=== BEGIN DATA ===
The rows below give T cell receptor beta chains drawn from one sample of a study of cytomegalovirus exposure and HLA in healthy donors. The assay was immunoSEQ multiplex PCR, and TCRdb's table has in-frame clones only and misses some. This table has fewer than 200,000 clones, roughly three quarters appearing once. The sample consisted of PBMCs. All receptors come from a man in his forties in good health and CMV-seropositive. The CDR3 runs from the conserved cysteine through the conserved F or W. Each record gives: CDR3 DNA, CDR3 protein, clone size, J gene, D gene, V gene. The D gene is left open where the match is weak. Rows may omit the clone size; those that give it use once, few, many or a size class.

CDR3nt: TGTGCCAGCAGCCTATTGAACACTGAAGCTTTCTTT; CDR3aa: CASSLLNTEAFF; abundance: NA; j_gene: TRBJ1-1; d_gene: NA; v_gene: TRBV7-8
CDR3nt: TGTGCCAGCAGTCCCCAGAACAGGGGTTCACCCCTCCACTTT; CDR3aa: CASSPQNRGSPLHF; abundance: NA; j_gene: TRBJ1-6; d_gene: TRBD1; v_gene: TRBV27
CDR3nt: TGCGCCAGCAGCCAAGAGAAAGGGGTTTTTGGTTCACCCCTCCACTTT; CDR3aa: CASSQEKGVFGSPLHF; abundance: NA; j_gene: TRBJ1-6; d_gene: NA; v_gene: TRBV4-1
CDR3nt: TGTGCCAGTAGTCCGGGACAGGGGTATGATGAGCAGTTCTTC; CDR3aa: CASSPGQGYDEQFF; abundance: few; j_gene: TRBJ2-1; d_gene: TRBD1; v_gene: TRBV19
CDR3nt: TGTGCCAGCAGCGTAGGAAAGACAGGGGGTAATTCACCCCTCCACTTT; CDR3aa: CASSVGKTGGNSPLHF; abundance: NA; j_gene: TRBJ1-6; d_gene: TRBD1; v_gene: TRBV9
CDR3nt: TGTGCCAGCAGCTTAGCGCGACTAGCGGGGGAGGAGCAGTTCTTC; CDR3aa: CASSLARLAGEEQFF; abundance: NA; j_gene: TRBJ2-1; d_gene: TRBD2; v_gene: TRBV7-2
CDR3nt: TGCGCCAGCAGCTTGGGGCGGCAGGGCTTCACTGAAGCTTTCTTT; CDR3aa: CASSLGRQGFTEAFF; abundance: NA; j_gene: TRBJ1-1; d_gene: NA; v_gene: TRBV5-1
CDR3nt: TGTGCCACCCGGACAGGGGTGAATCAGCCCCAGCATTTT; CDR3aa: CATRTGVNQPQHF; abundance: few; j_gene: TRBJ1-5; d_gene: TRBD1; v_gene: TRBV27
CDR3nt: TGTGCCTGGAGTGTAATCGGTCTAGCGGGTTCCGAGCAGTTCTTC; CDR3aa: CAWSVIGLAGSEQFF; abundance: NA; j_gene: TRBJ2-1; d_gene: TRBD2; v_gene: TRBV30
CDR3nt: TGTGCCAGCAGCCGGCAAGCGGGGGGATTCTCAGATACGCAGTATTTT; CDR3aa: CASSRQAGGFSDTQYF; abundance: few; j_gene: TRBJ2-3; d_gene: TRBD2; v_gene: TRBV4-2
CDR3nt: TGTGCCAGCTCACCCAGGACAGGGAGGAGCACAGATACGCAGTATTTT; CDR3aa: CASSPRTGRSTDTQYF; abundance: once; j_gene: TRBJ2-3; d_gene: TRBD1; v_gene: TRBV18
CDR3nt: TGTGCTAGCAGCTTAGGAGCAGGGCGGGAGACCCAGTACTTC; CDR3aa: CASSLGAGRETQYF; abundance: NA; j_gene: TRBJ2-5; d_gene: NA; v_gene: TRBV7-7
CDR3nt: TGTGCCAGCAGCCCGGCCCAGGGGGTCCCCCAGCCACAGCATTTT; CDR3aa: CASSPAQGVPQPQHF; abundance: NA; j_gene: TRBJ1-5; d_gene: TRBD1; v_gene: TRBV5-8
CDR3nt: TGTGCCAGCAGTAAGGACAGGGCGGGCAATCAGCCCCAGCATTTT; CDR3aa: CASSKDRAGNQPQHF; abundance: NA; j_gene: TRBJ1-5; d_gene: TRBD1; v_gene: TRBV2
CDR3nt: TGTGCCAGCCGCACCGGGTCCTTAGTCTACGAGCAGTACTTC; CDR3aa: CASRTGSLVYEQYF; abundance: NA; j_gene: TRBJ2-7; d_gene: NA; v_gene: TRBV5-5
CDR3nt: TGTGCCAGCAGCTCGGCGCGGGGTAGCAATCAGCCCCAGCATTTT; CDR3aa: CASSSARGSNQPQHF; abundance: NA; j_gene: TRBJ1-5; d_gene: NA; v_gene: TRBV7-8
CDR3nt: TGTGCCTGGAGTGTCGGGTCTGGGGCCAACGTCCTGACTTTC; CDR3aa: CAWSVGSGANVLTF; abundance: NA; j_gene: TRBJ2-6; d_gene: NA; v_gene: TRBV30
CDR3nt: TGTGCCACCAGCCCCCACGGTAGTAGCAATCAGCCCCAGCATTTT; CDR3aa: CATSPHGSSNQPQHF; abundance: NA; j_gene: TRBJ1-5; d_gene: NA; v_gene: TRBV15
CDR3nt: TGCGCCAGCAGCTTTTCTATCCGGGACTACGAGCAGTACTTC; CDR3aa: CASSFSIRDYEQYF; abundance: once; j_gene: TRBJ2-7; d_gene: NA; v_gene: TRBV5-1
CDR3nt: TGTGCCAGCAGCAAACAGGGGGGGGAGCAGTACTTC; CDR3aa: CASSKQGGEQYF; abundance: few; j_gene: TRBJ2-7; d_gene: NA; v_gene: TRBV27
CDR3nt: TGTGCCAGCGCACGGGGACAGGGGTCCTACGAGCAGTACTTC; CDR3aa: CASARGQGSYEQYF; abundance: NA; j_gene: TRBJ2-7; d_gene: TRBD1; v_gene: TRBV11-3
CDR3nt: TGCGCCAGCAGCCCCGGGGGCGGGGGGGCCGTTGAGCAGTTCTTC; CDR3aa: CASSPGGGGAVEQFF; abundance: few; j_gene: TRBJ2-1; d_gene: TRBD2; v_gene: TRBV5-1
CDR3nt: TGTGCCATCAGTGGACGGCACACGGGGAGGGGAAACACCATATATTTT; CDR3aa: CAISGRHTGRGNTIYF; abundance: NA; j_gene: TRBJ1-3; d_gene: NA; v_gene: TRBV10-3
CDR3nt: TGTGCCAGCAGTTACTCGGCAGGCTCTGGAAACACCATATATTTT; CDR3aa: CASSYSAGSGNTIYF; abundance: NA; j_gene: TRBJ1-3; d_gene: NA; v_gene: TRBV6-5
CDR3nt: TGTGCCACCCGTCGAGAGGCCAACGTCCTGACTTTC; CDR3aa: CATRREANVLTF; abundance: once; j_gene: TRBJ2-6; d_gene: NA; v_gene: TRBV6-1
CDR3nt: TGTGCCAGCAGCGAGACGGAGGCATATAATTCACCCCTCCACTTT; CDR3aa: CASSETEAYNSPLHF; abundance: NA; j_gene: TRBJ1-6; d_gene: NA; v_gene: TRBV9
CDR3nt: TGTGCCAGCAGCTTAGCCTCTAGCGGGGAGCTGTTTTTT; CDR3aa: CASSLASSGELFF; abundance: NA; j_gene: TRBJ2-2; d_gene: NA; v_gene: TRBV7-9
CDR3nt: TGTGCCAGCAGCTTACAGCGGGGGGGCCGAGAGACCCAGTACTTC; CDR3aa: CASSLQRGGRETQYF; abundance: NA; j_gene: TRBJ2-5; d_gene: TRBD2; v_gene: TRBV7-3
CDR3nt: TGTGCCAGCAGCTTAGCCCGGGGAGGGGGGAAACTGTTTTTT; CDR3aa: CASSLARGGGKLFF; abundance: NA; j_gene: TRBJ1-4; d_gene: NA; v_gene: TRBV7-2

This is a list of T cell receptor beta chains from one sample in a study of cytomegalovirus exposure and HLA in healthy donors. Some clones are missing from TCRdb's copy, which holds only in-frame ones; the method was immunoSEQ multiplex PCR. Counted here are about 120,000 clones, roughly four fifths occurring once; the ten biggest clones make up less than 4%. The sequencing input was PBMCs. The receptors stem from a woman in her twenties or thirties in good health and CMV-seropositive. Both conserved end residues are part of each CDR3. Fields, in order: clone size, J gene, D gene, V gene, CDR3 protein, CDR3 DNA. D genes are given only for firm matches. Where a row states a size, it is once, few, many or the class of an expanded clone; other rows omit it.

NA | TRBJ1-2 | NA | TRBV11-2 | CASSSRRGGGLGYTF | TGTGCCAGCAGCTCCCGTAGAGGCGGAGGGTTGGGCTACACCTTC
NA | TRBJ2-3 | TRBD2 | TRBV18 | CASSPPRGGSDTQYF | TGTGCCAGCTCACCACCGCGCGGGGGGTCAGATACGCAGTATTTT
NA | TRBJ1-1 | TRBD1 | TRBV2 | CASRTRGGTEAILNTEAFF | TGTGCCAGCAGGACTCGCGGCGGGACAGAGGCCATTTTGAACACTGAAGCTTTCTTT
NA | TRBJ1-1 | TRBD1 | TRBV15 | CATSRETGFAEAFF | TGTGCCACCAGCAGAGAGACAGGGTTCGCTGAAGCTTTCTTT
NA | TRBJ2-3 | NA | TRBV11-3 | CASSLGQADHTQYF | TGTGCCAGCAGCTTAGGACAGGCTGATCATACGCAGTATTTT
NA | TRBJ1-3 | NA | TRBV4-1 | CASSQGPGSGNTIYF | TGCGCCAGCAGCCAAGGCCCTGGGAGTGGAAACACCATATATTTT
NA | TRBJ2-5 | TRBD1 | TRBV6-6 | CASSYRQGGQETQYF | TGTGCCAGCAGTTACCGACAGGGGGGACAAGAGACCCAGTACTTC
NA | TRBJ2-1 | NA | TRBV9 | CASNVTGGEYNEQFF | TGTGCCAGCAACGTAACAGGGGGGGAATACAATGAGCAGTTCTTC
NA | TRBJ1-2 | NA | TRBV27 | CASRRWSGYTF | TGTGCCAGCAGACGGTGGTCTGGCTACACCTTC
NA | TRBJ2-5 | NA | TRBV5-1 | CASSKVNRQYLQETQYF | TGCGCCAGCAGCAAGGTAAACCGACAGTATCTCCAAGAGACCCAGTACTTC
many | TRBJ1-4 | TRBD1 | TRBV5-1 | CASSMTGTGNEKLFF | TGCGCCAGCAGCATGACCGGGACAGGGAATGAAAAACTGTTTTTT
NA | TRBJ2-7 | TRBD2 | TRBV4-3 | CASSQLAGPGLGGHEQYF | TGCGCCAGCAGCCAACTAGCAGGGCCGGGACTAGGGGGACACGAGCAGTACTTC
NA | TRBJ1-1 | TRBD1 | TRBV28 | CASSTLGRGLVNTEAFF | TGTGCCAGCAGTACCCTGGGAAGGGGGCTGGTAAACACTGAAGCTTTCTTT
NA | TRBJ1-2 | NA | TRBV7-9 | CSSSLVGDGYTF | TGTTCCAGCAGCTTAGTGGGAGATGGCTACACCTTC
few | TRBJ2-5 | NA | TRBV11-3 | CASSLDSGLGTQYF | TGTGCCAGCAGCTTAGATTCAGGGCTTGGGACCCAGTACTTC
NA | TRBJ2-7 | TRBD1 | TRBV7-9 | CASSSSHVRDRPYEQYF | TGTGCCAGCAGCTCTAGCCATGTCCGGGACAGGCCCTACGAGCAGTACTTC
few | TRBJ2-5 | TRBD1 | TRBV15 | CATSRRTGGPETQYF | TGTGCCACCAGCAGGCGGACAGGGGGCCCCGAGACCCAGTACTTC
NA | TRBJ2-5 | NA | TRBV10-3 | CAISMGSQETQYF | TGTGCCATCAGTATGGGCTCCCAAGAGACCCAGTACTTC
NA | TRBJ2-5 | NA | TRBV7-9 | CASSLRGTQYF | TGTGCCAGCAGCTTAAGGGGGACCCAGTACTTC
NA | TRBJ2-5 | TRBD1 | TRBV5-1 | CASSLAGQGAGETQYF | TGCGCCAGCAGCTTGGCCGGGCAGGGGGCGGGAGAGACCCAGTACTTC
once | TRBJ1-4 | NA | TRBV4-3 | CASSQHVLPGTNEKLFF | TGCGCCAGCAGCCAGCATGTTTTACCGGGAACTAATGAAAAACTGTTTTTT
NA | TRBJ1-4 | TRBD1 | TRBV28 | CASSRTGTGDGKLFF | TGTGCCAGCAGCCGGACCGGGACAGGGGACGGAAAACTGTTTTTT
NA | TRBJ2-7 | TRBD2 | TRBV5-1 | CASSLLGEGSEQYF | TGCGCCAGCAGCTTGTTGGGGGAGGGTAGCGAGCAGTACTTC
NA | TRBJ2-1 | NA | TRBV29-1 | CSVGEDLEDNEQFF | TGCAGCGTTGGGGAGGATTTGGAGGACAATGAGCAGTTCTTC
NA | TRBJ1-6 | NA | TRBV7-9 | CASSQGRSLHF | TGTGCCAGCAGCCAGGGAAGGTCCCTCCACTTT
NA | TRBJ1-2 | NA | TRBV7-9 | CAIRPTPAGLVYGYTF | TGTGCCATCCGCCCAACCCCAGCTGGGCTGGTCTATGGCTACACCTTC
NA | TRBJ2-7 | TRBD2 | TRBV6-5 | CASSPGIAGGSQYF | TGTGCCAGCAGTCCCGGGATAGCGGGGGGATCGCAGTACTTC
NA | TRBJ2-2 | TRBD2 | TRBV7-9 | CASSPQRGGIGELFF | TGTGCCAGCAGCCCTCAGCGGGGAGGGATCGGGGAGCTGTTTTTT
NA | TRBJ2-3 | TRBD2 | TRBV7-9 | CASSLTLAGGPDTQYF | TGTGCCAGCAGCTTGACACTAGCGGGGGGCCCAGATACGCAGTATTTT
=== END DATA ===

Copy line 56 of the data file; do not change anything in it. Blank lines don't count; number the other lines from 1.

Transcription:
NA | TRBJ1-6 | NA | TRBV7-9 | CASSQGRSLHF | TGTGCCAGCAGCCAGGGAAGGTCCCTCCACTTT